Apatite formation on implants is important in achieving a direct bonding to bone tissue. We recently showed that titanium metal chemically treated with a hydrogen peroxide solution containing tantalum chloride has the ability to form a hydroxyapatite layer in simulated body fluid which had inorganic ion composition similar to human blood plasma. In this study, a pure titanium cylinder (4.0mm in diameter, 20.0mm in length) treated with this method was implanted into a hole (4.2mm in diameter) in a rabbit's tibia. After implantation for predetermined periods up to 16 weeks, the specimens were extracted with bone tissue, and were examined by push-out test to evaluate the shearing force between the implant and bone tissue. The results were compared with those of non-treated pure titanium. Eight weeks after surgery, the shearing force of the treated titanium implanted in the 4.2mm-hole was significantly higher than that of non-treated titanium, although the surface roughness was not changed after the treatment. Scanning electron microscopic (SEM) observation and energy-dispersive X-ray (EDX) microanalysis showed that the bone comes very close to the surface of the treated titanium. Moreover, the shearing force was higher for the implanted sample in the 4.0mm-hole than that in the 4.2mm-hole. Thus, it is confirmed that the treatment with hydrogen peroxide solution containing tantalum chloride provides higher bonding ability on titanium implants in vivo.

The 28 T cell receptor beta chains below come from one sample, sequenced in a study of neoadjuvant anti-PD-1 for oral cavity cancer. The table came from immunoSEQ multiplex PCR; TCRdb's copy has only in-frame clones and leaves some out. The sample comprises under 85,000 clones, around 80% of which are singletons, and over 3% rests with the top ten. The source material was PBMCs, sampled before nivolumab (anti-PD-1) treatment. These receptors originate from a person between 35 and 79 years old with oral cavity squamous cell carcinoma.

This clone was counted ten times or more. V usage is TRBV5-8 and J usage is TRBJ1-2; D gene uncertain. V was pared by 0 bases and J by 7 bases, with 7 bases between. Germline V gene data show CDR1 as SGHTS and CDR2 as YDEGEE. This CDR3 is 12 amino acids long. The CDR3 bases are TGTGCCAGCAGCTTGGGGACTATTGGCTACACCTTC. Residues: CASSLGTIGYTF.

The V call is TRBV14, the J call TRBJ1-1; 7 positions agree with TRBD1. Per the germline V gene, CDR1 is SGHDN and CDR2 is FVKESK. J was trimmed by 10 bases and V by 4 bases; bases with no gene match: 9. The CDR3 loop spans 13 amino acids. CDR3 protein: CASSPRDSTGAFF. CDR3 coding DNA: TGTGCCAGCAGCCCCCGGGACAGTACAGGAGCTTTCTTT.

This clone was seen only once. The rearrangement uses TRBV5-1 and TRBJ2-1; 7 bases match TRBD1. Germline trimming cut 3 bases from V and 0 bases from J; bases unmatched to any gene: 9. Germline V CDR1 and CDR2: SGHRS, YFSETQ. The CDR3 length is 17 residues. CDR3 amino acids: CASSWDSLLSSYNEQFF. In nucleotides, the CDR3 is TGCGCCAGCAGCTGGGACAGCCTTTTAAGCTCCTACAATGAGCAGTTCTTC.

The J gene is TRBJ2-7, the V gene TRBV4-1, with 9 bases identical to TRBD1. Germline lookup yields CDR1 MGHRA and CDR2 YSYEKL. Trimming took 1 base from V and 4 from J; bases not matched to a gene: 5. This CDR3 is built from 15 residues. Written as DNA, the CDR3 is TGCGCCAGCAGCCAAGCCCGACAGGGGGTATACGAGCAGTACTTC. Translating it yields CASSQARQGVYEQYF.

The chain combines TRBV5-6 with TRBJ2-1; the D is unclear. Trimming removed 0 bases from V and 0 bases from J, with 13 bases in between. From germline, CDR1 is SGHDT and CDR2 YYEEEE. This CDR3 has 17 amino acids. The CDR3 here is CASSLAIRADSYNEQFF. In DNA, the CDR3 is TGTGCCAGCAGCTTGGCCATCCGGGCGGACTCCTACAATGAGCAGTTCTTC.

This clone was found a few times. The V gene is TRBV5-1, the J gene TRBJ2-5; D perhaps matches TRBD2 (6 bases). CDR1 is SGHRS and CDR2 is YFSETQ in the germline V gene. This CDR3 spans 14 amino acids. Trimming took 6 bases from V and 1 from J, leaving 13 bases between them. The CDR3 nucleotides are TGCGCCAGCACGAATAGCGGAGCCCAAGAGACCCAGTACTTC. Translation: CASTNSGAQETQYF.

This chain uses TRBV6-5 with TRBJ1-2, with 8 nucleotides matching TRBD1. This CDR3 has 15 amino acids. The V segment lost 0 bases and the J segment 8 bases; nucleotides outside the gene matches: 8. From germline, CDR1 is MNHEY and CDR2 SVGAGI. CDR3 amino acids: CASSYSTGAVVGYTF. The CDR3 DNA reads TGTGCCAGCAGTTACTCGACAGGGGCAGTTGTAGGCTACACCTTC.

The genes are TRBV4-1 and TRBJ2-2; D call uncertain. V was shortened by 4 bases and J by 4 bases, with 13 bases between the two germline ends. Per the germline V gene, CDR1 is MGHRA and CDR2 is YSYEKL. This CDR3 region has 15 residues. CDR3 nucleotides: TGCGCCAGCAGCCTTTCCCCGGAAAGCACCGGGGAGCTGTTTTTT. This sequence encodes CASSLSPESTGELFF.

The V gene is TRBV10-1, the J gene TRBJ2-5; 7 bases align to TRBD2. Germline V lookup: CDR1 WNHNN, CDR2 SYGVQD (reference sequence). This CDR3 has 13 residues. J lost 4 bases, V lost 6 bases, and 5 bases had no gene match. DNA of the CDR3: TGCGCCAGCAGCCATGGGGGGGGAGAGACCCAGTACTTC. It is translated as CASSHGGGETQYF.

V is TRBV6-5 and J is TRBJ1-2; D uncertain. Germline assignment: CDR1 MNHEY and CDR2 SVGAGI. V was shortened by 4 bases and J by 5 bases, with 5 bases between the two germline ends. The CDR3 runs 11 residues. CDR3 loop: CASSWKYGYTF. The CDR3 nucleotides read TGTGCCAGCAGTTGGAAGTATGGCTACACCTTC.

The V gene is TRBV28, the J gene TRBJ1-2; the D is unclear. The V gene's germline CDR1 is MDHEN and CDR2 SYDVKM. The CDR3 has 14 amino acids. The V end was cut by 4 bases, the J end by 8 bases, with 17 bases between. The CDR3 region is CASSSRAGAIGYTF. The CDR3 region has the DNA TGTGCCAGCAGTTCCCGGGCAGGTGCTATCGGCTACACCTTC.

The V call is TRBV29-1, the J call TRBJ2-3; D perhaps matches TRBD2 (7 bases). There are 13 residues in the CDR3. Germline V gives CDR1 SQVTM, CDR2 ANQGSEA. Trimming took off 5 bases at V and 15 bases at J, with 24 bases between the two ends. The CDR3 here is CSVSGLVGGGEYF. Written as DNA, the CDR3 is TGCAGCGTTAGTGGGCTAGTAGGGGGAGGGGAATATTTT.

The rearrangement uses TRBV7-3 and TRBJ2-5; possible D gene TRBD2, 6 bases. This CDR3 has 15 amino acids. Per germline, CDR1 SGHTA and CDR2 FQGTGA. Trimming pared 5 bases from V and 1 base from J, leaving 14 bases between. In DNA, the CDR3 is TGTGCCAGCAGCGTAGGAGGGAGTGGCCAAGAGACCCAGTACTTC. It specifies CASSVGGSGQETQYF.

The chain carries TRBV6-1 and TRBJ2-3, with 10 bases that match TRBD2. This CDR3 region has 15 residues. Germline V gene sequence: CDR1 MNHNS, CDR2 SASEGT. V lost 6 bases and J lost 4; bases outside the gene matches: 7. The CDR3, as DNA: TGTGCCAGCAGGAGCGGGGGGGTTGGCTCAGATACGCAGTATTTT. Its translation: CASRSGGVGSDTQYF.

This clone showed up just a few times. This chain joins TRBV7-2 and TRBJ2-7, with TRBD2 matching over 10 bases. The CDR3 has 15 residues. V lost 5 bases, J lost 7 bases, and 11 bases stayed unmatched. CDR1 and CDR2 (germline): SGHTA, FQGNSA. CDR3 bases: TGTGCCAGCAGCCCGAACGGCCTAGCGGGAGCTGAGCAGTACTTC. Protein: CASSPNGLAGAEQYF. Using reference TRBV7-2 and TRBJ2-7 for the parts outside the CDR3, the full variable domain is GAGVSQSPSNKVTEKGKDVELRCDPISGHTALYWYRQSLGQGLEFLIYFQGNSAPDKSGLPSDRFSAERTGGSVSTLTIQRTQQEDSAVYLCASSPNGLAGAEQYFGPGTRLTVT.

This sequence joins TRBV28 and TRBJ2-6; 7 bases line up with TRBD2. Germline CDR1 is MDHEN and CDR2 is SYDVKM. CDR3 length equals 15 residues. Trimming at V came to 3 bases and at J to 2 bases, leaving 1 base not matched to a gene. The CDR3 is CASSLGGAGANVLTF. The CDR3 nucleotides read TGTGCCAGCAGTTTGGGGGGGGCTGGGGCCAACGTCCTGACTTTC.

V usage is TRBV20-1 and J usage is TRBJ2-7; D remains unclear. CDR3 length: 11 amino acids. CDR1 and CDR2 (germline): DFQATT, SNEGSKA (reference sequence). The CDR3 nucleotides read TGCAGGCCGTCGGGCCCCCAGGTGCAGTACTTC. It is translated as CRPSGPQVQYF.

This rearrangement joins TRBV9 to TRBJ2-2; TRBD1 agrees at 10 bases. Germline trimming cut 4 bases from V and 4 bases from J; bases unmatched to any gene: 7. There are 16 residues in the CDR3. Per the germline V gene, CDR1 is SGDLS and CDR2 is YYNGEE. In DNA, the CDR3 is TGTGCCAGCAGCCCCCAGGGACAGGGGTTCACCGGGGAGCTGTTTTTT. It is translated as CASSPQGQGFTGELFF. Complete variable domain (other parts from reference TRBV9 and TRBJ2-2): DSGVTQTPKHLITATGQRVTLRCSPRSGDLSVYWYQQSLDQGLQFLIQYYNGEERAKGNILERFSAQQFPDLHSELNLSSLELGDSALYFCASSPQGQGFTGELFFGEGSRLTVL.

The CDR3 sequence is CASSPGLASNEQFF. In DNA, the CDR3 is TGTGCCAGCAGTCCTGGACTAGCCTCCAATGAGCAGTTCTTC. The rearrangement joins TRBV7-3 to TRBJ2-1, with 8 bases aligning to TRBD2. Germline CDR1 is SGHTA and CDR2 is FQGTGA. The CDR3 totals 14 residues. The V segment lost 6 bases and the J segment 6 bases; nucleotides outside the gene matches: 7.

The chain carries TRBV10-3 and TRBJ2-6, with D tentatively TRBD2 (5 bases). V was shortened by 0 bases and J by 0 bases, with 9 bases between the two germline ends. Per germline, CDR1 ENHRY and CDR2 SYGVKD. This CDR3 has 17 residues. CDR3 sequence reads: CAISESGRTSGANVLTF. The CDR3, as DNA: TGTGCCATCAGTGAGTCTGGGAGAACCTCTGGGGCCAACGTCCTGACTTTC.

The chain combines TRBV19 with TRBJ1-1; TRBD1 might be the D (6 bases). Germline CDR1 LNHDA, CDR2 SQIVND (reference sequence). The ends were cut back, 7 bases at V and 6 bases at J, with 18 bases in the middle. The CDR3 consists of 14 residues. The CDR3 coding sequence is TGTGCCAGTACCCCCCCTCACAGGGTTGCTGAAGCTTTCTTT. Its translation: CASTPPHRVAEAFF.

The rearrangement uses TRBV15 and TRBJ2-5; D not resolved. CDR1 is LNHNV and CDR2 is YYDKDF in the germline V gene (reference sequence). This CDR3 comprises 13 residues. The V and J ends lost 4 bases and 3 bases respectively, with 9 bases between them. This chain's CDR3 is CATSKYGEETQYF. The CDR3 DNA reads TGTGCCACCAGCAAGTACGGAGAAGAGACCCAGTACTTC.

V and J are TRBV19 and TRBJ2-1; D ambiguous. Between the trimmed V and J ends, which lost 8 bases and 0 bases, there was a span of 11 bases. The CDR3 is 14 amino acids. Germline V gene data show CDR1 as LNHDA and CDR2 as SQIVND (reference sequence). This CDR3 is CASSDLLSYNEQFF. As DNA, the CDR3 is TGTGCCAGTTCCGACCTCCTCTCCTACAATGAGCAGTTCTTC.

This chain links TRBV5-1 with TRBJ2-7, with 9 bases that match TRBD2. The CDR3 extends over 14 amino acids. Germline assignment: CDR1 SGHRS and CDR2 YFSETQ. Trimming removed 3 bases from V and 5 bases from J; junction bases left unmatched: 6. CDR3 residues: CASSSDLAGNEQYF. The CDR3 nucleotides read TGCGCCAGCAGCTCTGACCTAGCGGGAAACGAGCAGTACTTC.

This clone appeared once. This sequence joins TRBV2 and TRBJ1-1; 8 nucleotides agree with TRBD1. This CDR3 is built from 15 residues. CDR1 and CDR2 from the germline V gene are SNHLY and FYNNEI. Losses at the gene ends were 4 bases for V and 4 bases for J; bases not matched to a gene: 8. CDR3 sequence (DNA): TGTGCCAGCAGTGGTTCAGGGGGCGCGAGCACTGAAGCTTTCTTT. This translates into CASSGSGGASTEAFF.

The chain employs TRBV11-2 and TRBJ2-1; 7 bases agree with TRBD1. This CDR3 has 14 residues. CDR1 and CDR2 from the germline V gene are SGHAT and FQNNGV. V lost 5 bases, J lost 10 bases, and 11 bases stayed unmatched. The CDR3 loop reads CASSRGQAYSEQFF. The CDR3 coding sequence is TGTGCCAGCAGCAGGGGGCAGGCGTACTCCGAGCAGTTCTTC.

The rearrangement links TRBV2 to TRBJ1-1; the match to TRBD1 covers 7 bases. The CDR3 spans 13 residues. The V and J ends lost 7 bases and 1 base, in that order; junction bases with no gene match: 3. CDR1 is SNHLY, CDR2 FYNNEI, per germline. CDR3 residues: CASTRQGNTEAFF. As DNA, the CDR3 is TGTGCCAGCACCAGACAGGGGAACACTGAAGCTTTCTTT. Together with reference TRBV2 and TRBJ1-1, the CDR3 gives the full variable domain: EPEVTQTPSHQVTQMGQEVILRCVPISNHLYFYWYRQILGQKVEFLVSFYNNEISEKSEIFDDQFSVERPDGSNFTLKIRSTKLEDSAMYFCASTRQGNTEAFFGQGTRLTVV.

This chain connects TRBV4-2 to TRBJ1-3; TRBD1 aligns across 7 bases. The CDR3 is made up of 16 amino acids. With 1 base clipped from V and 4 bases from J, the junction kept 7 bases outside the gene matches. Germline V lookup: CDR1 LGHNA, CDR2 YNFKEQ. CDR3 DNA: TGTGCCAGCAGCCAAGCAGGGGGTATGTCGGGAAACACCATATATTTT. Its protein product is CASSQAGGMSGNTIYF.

All Science Journal Classification (ASJC) codes
- Ceramics and Composites
- Mechanics of Materials